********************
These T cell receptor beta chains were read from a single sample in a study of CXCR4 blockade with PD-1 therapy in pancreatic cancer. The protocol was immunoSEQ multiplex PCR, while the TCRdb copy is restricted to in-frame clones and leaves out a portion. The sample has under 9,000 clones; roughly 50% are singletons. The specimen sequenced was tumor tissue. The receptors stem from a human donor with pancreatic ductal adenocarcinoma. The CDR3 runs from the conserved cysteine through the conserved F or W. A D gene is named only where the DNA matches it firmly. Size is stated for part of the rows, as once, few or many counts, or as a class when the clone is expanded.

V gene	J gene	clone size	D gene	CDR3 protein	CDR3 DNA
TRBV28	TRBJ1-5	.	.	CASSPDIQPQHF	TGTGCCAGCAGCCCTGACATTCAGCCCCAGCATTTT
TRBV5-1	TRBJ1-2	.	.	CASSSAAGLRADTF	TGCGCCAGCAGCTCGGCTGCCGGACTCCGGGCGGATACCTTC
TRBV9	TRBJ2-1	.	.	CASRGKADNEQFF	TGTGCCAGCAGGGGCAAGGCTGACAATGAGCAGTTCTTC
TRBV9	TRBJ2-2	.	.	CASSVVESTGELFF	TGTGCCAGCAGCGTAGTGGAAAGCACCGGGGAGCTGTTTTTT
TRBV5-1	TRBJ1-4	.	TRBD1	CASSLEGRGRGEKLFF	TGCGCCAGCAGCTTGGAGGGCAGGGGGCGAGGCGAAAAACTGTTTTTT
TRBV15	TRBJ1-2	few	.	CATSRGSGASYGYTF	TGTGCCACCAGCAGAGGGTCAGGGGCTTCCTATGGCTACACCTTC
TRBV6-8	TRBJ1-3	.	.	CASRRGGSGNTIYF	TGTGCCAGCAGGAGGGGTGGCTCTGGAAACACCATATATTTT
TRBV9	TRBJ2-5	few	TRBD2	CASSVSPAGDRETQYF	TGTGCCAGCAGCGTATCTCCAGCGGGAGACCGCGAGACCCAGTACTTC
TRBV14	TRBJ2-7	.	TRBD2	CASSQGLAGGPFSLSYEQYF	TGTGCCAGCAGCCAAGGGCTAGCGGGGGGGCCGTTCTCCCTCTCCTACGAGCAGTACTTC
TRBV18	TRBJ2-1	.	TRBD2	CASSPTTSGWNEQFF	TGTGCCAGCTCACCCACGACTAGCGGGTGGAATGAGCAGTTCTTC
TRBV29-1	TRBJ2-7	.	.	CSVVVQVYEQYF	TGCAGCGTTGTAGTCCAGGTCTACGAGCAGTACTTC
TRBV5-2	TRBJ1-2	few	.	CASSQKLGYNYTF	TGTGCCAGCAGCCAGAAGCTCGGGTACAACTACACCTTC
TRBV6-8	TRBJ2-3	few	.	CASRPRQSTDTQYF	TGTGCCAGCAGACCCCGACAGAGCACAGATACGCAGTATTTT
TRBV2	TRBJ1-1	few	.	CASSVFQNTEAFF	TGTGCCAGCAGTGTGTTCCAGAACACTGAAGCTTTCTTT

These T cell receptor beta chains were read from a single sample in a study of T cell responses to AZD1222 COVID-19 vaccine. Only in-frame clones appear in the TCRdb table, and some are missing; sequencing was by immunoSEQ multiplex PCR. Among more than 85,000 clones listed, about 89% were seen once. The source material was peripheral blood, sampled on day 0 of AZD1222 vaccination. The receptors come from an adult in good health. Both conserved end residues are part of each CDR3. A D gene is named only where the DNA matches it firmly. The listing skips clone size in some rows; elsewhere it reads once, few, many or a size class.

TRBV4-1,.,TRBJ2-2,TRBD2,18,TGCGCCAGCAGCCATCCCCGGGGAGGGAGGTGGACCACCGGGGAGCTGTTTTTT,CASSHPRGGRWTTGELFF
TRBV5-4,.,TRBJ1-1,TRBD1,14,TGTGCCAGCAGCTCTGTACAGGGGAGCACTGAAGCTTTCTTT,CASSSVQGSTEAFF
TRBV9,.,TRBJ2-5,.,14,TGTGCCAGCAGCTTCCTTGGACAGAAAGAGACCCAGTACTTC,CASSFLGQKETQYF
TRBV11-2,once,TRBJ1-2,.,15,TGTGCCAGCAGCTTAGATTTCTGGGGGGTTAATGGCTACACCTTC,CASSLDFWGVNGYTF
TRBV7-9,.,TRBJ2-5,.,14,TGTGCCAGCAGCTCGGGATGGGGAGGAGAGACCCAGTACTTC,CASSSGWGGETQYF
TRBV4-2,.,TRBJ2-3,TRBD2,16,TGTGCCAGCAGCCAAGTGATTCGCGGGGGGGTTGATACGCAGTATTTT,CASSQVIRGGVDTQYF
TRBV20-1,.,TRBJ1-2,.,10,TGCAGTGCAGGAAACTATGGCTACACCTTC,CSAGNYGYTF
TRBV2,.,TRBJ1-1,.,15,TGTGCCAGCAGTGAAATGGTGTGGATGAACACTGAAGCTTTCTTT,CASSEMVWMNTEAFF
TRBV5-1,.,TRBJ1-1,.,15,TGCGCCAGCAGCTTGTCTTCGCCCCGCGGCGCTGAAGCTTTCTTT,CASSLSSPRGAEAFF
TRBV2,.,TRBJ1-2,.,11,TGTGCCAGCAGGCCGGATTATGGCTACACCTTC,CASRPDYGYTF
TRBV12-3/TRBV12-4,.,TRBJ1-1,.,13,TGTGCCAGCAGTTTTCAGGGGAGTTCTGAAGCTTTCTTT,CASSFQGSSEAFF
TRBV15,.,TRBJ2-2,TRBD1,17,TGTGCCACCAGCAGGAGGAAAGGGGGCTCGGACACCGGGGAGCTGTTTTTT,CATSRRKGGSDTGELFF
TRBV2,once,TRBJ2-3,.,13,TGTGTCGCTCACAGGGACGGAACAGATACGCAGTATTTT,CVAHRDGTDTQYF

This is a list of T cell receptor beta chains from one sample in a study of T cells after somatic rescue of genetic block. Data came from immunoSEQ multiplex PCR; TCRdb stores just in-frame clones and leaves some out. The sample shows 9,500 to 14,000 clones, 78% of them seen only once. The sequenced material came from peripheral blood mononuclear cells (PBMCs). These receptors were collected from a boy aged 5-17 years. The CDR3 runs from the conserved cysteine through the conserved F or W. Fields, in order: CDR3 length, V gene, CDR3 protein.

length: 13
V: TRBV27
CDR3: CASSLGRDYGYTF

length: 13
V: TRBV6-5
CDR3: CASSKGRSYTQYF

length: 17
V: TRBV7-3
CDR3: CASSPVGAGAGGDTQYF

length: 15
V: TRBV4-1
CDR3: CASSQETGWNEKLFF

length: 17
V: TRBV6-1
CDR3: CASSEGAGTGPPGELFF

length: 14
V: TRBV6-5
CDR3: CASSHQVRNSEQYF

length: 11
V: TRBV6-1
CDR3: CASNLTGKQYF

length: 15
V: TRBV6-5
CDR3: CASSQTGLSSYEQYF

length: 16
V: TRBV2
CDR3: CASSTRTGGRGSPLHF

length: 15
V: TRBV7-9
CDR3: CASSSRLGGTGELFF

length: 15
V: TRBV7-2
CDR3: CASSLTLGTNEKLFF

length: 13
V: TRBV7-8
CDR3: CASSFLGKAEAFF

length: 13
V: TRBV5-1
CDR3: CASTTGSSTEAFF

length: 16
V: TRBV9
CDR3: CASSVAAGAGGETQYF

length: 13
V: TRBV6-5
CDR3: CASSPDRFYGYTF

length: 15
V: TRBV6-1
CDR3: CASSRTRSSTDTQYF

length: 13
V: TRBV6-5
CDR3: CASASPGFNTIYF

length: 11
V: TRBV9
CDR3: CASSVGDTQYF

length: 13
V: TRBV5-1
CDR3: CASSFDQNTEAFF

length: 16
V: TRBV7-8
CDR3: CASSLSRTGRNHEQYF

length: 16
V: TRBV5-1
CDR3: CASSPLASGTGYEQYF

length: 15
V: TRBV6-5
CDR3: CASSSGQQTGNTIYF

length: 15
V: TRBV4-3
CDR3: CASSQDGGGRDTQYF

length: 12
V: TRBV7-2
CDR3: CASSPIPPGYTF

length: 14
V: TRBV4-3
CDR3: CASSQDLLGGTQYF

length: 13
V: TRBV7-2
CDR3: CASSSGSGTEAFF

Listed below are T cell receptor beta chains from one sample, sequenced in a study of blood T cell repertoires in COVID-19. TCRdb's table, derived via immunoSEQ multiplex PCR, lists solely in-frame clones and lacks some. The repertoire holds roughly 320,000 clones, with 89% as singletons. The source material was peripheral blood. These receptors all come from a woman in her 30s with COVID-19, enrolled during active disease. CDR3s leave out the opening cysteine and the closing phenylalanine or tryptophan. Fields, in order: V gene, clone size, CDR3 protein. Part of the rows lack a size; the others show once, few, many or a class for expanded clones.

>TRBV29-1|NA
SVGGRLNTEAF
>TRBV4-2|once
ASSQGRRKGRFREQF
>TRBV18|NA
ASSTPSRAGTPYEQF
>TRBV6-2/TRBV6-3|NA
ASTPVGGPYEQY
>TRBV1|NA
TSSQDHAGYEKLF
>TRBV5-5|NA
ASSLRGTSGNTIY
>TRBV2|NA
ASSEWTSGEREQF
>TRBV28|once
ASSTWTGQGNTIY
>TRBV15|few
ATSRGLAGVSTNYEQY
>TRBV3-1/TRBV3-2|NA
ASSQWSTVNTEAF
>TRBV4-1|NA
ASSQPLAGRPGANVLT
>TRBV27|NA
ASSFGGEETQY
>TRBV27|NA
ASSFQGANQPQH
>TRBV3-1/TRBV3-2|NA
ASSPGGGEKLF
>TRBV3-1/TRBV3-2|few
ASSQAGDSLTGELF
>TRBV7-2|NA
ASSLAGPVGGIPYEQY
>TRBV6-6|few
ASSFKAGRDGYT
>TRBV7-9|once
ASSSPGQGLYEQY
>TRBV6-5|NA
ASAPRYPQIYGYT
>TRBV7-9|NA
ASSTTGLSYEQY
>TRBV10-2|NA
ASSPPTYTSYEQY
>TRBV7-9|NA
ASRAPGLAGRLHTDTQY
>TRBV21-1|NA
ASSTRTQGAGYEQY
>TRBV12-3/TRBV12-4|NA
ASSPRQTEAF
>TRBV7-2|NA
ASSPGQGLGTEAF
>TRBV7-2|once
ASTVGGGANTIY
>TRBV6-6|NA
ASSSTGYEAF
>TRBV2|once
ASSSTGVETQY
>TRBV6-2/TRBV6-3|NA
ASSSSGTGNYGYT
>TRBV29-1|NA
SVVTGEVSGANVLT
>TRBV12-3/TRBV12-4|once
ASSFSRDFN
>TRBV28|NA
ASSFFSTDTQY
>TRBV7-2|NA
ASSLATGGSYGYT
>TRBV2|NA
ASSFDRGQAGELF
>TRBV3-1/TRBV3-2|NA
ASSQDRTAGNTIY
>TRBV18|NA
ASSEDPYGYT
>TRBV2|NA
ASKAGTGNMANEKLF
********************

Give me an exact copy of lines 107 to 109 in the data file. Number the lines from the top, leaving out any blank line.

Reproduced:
length: 13
V: TRBV7-2
CDR3: CASSSGSGTEAFF